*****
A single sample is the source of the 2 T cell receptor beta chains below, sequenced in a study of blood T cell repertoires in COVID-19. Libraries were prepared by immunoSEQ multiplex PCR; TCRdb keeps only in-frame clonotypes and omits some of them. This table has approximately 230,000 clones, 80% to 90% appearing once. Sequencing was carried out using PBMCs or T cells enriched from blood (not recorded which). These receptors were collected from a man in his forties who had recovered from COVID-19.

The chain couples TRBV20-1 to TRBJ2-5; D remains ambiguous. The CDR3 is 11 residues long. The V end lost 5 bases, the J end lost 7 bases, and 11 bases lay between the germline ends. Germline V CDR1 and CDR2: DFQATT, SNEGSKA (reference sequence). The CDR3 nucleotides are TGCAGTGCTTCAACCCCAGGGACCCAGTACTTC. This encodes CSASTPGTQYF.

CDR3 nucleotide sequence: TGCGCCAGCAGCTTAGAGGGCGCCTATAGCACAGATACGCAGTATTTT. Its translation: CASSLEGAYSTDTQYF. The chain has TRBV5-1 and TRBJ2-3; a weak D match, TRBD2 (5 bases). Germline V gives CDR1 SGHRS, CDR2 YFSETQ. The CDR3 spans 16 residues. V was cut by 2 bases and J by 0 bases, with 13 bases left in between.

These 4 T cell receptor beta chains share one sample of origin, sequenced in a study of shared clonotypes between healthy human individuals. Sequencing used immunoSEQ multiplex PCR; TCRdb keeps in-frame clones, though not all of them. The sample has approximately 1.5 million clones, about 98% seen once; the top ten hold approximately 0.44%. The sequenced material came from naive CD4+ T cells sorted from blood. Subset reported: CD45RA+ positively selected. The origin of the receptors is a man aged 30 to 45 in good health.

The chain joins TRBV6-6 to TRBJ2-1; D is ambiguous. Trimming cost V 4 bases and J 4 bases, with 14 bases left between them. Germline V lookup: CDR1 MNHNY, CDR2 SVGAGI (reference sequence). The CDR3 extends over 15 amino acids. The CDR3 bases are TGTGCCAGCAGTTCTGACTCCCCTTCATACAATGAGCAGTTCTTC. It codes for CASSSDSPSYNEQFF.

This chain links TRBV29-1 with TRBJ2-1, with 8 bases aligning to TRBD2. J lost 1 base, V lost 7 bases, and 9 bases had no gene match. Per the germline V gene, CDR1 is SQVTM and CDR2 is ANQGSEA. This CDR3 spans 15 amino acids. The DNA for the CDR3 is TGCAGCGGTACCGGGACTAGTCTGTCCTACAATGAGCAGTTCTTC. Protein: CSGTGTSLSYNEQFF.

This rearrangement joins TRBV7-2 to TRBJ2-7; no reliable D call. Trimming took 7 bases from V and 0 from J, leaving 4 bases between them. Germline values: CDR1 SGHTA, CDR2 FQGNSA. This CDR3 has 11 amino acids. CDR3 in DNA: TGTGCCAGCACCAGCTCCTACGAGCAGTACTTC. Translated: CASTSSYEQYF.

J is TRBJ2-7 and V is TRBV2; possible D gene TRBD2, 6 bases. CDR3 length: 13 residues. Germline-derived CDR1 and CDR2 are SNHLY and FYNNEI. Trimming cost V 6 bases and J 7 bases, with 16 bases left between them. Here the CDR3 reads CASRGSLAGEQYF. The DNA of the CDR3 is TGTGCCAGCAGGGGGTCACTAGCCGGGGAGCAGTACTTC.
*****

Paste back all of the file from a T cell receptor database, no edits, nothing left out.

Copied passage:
A single sample is the source of the 2 T cell receptor beta chains below, sequenced in a study of blood T cell repertoires in COVID-19. Libraries were prepared by immunoSEQ multiplex PCR; TCRdb keeps only in-frame clonotypes and omits some of them. This table has approximately 230,000 clones, 80% to 90% appearing once. Sequencing was carried out using PBMCs or T cells enriched from blood (not recorded which). These receptors were collected from a man in his forties who had recovered from COVID-19.

The chain couples TRBV20-1 to TRBJ2-5; D remains ambiguous. The CDR3 is 11 residues long. The V end lost 5 bases, the J end lost 7 bases, and 11 bases lay between the germline ends. Germline V CDR1 and CDR2: DFQATT, SNEGSKA (reference sequence). The CDR3 nucleotides are TGCAGTGCTTCAACCCCAGGGACCCAGTACTTC. This encodes CSASTPGTQYF.

CDR3 nucleotide sequence: TGCGCCAGCAGCTTAGAGGGCGCCTATAGCACAGATACGCAGTATTTT. Its translation: CASSLEGAYSTDTQYF. The chain has TRBV5-1 and TRBJ2-3; a weak D match, TRBD2 (5 bases). Germline V gives CDR1 SGHRS, CDR2 YFSETQ. The CDR3 spans 16 residues. V was cut by 2 bases and J by 0 bases, with 13 bases left in between.

These 4 T cell receptor beta chains share one sample of origin, sequenced in a study of shared clonotypes between healthy human individuals. Sequencing used immunoSEQ multiplex PCR; TCRdb keeps in-frame clones, though not all of them. The sample has approximately 1.5 million clones, about 98% seen once; the top ten hold approximately 0.44%. The sequenced material came from naive CD4+ T cells sorted from blood. Subset reported: CD45RA+ positively selected. The origin of the receptors is a man aged 30 to 45 in good health.

The chain joins TRBV6-6 to TRBJ2-1; D is ambiguous. Trimming cost V 4 bases and J 4 bases, with 14 bases left between them. Germline V lookup: CDR1 MNHNY, CDR2 SVGAGI (reference sequence). The CDR3 extends over 15 amino acids. The CDR3 bases are TGTGCCAGCAGTTCTGACTCCCCTTCATACAATGAGCAGTTCTTC. It codes for CASSSDSPSYNEQFF.

This chain links TRBV29-1 with TRBJ2-1, with 8 bases aligning to TRBD2. J lost 1 base, V lost 7 bases, and 9 bases had no gene match. Per the germline V gene, CDR1 is SQVTM and CDR2 is ANQGSEA. This CDR3 spans 15 amino acids. The DNA for the CDR3 is TGCAGCGGTACCGGGACTAGTCTGTCCTACAATGAGCAGTTCTTC. Protein: CSGTGTSLSYNEQFF.

This rearrangement joins TRBV7-2 to TRBJ2-7; no reliable D call. Trimming took 7 bases from V and 0 from J, leaving 4 bases between them. Germline values: CDR1 SGHTA, CDR2 FQGNSA. This CDR3 has 11 amino acids. CDR3 in DNA: TGTGCCAGCACCAGCTCCTACGAGCAGTACTTC. Translated: CASTSSYEQYF.

J is TRBJ2-7 and V is TRBV2; possible D gene TRBD2, 6 bases. CDR3 length: 13 residues. Germline-derived CDR1 and CDR2 are SNHLY and FYNNEI. Trimming cost V 6 bases and J 7 bases, with 16 bases left between them. Here the CDR3 reads CASRGSLAGEQYF. The DNA of the CDR3 is TGTGCCAGCAGGGGGTCACTAGCCGGGGAGCAGTACTTC.